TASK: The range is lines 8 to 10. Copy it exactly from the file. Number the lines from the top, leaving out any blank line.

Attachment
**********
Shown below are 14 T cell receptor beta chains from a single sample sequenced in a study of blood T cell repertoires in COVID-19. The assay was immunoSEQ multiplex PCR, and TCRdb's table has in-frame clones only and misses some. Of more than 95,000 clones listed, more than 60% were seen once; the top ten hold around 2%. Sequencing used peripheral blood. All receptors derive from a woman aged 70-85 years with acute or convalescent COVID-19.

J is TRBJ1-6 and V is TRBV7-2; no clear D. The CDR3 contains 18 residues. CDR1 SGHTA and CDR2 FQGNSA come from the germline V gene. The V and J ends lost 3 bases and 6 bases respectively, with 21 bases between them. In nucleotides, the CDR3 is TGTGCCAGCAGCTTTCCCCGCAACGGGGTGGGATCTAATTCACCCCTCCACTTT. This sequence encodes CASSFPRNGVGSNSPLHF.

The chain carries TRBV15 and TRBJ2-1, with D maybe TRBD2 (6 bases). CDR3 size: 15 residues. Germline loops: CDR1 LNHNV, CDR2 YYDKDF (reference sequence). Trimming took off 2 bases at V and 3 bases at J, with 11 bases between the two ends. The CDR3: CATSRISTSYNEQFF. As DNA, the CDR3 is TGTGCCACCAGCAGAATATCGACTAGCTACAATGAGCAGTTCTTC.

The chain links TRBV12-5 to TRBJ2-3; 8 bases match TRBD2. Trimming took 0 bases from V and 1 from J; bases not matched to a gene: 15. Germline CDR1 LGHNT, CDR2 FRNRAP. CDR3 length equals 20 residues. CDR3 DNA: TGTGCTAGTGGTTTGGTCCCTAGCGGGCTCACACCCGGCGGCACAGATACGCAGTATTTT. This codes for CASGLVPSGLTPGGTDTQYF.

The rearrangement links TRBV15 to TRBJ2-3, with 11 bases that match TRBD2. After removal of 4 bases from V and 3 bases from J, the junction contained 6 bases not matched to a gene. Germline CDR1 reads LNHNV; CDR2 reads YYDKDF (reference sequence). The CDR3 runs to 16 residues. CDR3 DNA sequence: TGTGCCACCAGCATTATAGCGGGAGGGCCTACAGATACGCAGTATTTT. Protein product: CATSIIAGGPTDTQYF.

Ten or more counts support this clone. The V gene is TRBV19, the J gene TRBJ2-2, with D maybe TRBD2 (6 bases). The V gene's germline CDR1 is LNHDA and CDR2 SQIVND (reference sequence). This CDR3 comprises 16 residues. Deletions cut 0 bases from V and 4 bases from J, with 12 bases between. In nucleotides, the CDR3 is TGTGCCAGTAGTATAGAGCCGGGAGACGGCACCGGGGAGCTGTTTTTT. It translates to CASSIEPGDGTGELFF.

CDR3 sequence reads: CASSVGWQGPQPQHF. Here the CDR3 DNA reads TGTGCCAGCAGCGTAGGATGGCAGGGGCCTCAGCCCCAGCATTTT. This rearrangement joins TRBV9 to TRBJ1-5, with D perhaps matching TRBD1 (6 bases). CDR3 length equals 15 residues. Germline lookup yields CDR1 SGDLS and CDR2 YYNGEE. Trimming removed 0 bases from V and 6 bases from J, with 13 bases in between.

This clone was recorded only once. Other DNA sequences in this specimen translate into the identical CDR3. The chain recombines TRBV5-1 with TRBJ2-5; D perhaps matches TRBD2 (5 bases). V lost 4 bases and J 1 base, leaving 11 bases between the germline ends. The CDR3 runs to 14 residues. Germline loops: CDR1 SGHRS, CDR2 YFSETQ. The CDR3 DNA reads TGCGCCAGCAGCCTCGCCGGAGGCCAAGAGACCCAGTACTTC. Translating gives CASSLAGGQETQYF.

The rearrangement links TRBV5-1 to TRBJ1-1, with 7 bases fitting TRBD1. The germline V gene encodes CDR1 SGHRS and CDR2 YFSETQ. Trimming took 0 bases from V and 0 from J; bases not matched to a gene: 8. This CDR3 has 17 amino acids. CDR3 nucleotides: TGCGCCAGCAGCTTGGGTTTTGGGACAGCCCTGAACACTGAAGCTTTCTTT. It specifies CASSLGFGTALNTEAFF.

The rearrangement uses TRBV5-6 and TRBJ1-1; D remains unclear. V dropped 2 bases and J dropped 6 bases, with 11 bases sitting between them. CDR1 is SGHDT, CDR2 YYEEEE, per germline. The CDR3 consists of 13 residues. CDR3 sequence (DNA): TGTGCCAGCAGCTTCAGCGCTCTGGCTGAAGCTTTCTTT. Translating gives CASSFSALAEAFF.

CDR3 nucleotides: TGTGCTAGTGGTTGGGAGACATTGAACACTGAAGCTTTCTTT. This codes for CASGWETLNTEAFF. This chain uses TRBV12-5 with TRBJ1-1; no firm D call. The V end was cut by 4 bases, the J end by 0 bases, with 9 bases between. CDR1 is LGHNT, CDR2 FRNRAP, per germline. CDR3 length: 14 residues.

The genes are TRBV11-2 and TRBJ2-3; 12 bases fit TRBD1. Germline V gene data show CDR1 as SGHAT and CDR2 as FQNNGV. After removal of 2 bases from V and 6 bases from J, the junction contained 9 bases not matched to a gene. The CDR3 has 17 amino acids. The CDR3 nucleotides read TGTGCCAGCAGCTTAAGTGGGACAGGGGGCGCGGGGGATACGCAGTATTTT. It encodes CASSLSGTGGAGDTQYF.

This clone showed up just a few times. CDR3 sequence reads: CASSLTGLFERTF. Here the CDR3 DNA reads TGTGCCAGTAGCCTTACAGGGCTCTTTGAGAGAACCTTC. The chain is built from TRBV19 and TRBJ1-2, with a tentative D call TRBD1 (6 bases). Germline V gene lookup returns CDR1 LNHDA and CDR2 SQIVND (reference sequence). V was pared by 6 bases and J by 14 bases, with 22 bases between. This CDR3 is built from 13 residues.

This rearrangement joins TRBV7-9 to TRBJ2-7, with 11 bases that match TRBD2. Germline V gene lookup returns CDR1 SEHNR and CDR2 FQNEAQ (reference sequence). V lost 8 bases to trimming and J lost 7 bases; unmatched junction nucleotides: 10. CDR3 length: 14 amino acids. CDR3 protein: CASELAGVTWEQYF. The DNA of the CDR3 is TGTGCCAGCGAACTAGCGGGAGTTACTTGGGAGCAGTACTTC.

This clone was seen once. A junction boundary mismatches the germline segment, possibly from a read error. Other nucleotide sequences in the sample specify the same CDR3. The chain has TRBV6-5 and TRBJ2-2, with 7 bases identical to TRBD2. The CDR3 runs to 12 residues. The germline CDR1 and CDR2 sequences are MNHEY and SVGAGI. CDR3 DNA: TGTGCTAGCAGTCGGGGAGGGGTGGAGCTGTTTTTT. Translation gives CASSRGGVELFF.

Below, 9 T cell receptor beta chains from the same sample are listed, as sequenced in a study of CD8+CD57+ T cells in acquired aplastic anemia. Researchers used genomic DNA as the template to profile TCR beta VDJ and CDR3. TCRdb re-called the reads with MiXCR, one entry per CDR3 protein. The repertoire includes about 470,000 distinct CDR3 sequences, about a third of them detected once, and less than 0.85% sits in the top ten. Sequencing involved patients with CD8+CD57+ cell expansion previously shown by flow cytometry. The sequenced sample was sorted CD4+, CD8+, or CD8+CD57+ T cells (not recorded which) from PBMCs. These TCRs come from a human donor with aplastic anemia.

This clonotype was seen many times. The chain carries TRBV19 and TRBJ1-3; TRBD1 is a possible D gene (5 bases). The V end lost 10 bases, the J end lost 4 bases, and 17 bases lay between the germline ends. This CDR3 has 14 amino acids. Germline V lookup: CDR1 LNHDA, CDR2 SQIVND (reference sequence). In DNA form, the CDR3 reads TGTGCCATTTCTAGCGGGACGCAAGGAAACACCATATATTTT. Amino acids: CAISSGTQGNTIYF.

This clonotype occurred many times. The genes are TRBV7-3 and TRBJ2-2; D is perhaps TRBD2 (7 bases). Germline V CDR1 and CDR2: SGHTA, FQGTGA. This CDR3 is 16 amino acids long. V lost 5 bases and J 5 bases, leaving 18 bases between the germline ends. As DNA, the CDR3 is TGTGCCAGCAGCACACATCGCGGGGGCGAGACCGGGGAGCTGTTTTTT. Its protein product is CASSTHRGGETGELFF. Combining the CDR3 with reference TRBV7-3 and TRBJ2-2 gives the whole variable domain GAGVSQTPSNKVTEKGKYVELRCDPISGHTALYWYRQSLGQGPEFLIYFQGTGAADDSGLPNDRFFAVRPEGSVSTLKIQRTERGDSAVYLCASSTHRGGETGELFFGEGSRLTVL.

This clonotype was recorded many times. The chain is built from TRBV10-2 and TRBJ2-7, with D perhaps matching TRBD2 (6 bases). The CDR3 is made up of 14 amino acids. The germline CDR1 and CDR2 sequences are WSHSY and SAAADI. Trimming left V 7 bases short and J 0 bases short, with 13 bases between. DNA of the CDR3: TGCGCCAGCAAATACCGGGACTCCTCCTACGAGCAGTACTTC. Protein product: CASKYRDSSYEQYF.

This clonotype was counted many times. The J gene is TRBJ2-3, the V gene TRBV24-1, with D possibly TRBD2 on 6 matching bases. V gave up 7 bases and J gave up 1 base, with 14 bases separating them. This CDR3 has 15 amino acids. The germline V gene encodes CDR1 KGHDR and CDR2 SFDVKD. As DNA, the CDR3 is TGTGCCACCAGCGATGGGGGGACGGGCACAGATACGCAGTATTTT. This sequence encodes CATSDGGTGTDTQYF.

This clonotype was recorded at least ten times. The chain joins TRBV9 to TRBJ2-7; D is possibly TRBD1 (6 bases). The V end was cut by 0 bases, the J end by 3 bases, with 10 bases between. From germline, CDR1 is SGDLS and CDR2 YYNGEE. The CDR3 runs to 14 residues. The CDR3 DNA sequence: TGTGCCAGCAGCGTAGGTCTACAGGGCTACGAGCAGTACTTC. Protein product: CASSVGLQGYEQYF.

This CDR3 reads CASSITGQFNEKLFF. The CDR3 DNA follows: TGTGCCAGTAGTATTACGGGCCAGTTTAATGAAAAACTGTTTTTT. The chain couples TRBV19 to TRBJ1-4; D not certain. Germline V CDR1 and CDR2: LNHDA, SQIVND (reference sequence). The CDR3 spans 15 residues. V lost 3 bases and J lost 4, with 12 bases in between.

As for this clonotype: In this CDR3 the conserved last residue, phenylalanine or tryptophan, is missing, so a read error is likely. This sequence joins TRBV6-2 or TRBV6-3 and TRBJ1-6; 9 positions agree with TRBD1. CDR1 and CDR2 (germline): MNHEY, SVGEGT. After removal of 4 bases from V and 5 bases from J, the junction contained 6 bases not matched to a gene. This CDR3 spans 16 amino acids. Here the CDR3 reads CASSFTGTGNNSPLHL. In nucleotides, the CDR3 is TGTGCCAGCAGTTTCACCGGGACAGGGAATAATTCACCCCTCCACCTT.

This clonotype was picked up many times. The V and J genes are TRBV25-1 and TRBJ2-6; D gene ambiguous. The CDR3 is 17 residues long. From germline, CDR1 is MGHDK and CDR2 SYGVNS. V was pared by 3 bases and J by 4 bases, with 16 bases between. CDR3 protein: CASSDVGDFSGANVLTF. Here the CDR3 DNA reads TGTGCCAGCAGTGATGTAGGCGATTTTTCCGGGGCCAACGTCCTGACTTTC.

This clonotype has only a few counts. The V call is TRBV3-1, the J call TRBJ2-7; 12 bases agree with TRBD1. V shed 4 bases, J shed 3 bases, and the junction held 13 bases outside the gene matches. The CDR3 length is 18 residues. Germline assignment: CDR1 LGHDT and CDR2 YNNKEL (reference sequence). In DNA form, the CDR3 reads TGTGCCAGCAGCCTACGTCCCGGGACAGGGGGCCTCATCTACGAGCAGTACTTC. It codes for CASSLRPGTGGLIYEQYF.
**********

This clone was recorded only once. Other DNA sequences in this specimen translate into the identical CDR3. The chain recombines TRBV5-1 with TRBJ2-5; D perhaps matches TRBD2 (5 bases). V lost 4 bases and J 1 base, leaving 11 bases between the germline ends. The CDR3 runs to 14 residues. Germline loops: CDR1 SGHRS, CDR2 YFSETQ. The CDR3 DNA reads TGCGCCAGCAGCCTCGCCGGAGGCCAAGAGACCCAGTACTTC. Translating gives CASSLAGGQETQYF.

The rearrangement links TRBV5-1 to TRBJ1-1, with 7 bases fitting TRBD1. The germline V gene encodes CDR1 SGHRS and CDR2 YFSETQ. Trimming took 0 bases from V and 0 from J; bases not matched to a gene: 8. This CDR3 has 17 amino acids. CDR3 nucleotides: TGCGCCAGCAGCTTGGGTTTTGGGACAGCCCTGAACACTGAAGCTTTCTTT. It specifies CASSLGFGTALNTEAFF.

The rearrangement uses TRBV5-6 and TRBJ1-1; D remains unclear. V dropped 2 bases and J dropped 6 bases, with 11 bases sitting between them. CDR1 is SGHDT, CDR2 YYEEEE, per germline. The CDR3 consists of 13 residues. CDR3 sequence (DNA): TGTGCCAGCAGCTTCAGCGCTCTGGCTGAAGCTTTCTTT. Translating gives CASSFSALAEAFF.